On Wednesday, 1 June 2016 21:36:12 UTC+3, Shawn Milochik wrote:
I've spent a couple of days trying to solve a problem. Now that I've
solved it, I'm wondering if anyone here might be able to explain what was

Short version:

- b := bytes.Buffer{}- decoder := gob.NewDecoder(&b) for {

- b.Reset()

+ var b bytes.Buffer+ decoder := gob.NewDecoder(&b)

The old version, declaring the buffer and decoder outside the loop, actually worked fine -- I was able to bring up dozens of peers and they were able to communicate.

The problem occurred when I added additional servers to the cluster after the others had already been communicating. Then I'd get "gob: unknown type id or corrupted data" for every message the newly-added servers received (the "old" servers had no errors). Declaring the buffer and decoder inside the loop solves the problem.

More details:

- This is a clustered chat server
- The problem occurred even with a very simple gob (a struct containing only one string)
- The problem occurred both in Docker containers and Digital Ocean droplets, so I don't think it's a networking issue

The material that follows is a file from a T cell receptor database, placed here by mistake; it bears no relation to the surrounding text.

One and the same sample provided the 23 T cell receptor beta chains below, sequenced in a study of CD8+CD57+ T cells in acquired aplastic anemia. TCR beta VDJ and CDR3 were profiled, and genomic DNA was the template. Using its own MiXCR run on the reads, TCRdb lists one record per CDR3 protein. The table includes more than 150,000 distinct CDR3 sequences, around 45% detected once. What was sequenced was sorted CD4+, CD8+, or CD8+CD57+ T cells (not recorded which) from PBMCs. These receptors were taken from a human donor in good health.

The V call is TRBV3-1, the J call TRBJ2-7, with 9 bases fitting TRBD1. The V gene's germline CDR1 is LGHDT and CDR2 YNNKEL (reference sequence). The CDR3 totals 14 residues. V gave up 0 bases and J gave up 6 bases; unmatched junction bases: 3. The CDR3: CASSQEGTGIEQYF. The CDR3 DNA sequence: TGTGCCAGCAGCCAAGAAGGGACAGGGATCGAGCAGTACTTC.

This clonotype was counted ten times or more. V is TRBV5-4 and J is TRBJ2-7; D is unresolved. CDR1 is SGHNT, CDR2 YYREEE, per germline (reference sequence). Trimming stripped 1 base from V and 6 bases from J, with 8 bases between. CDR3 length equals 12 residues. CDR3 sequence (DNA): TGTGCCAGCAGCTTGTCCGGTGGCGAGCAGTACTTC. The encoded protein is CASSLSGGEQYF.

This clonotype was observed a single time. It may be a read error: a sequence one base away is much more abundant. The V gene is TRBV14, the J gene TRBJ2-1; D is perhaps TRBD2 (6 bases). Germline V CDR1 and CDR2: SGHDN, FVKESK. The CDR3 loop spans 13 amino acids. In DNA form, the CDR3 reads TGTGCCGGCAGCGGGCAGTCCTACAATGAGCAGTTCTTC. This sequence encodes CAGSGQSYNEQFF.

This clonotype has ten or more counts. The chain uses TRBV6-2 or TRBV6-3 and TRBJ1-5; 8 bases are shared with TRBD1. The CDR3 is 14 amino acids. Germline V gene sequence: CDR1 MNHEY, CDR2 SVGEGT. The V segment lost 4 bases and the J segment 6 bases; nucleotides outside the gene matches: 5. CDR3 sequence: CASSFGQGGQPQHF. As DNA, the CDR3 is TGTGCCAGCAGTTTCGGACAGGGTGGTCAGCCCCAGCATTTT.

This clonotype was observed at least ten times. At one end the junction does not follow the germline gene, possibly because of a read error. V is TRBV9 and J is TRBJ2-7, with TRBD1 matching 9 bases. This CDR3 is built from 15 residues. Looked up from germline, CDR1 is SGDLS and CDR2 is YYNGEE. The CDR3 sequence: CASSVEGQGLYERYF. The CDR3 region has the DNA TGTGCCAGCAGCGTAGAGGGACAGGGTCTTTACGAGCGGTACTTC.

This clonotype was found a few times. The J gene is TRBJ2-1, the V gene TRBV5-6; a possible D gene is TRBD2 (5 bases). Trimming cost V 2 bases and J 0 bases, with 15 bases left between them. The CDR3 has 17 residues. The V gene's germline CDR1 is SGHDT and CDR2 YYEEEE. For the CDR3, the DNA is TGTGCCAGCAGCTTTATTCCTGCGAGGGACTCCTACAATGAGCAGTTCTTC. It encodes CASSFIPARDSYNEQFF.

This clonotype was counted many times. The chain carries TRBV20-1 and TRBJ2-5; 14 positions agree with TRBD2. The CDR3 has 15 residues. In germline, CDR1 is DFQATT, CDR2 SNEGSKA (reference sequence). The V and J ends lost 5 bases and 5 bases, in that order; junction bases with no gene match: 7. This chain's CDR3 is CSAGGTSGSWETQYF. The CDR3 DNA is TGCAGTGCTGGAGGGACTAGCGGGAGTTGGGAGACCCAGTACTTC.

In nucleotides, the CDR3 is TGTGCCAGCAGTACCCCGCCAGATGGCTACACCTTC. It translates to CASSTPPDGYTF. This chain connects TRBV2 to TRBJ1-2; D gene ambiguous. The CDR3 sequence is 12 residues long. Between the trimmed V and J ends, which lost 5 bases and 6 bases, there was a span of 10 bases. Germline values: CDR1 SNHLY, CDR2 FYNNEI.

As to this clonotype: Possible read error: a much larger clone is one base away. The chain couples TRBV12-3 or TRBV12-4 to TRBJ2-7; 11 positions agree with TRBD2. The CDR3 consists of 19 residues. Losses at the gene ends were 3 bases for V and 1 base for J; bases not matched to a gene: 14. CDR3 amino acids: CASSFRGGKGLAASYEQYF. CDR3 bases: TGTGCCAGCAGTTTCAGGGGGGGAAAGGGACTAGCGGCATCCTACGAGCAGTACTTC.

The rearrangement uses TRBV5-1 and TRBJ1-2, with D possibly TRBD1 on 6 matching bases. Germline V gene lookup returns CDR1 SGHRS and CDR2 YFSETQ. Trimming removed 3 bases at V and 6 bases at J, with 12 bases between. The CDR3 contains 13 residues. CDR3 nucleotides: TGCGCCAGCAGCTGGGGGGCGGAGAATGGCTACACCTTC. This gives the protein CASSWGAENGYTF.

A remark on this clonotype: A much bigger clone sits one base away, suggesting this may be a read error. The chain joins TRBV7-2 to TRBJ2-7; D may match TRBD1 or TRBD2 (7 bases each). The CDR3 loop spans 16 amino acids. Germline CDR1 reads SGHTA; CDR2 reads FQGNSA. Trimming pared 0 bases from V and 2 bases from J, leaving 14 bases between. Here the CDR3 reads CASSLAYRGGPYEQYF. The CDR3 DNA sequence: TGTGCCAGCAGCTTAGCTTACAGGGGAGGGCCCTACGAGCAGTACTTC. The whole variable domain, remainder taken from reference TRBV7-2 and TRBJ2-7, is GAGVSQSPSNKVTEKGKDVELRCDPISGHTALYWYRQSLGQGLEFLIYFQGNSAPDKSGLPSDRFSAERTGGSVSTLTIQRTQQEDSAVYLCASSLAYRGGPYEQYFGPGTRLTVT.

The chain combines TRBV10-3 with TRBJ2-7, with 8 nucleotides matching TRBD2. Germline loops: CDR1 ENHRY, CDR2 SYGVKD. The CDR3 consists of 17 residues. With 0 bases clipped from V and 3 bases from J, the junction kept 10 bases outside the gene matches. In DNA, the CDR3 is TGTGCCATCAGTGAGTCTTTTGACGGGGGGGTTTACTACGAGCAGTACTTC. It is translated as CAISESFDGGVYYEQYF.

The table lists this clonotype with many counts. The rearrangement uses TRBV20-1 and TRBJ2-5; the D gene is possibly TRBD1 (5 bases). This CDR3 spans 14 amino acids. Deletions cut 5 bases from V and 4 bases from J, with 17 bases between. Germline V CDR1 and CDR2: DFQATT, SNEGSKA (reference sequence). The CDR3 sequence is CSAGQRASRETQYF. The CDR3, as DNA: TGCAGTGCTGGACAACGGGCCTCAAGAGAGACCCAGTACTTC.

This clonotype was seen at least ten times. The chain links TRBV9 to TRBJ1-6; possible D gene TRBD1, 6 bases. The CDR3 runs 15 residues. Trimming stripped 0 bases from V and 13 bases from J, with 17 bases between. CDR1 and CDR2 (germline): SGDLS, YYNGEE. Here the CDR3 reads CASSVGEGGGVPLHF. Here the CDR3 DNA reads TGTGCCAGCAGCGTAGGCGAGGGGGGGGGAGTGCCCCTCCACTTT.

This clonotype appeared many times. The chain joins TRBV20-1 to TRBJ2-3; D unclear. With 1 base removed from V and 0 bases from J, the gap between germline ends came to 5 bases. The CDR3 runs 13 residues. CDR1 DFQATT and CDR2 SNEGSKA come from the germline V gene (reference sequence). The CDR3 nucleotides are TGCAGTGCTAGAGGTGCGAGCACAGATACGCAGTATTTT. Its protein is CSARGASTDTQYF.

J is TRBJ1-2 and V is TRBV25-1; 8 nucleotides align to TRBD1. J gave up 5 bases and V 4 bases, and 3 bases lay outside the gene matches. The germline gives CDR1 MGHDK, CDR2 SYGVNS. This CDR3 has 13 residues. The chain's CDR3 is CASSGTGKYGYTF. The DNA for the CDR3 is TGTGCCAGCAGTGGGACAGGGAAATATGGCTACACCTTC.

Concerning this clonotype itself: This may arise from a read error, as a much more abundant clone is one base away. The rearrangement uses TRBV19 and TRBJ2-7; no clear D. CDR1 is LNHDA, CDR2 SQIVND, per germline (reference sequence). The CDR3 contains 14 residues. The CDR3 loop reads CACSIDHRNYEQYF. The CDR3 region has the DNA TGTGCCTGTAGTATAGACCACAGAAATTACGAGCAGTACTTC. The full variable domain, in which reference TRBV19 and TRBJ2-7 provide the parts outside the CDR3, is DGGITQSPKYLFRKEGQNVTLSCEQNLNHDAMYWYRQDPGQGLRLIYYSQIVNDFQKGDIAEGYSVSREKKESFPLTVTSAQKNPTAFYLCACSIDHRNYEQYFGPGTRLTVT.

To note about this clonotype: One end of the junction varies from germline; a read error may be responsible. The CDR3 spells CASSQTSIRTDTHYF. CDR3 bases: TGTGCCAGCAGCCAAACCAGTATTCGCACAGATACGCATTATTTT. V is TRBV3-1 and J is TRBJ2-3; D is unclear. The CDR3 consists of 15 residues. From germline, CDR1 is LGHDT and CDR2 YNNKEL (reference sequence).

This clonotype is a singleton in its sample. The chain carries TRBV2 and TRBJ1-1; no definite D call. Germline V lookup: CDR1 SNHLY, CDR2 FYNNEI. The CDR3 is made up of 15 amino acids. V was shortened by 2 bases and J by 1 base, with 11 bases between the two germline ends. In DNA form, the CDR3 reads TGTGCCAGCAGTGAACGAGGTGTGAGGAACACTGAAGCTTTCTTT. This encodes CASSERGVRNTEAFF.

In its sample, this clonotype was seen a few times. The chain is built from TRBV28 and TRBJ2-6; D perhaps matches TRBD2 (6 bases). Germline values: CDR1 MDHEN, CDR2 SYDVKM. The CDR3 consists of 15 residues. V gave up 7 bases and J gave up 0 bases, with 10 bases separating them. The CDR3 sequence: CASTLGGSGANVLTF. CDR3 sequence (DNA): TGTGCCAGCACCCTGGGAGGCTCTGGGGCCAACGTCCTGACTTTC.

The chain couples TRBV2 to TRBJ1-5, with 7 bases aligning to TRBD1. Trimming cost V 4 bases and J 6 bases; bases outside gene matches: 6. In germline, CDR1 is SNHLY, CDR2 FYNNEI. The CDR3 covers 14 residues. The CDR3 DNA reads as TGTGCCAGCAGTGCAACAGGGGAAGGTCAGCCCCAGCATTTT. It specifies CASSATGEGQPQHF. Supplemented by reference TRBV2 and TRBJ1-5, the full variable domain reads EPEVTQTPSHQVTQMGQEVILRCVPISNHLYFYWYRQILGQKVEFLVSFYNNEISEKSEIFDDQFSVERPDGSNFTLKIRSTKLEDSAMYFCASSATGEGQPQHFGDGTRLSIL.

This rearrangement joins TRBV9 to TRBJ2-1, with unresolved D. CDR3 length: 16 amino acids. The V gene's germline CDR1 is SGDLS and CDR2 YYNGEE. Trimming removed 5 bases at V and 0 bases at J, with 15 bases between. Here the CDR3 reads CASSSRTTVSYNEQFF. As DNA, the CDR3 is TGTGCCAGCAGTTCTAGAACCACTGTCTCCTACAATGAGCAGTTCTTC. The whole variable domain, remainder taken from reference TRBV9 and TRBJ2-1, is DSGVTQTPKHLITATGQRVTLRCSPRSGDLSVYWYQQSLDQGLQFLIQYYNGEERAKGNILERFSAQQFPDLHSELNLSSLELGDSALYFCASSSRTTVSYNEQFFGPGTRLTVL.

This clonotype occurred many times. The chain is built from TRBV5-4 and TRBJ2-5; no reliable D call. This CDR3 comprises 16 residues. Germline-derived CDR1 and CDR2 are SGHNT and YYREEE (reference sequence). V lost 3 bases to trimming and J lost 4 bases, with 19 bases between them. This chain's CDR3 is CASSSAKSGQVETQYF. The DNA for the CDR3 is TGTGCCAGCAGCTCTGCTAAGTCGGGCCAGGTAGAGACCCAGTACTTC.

- I'm using Go 1.6.2 on 64-bit Ubuntu
- I made a simplified version of my code and was able to replicate the problem
- Servers are communicating with one another using the gorilla websocket library
- The problem happens regardless of whether or not the servers all start at once -- the trigger is if "new" server A connects to existing server B, and server B has already been communicating with other servers, then server A gets "corrupted" messages -- despite the fact that literally the same bytes are being sent by server B to the other servers server B has been talking to and they're fine
- Checking the length of the buffer on the sender and the length of the raw bytes from the receiver shows that the size matches at both ends

Thanks for looking! I'd really like to understand what was going on -- especially if the "fix" could be a performance issue.
Read https://blog.golang.org/gobs-of-data
and https://golang.org/pkg/encoding/gob/.

tl;dr; gob data stream contains the type definitions. When you reset the
buffer, but not the decoder you could be confusing the decoder about what
things have been received and hence read some things differently.

tl;dr; one gob.Encoder must always be paired with one gob.Decoder.

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postedJun 1, '16 at 6:36p
activeJun 1, '16 at 7:47p

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Shawn Milochik: 3 posts Egon: 2 posts Voidlogic: 1 post



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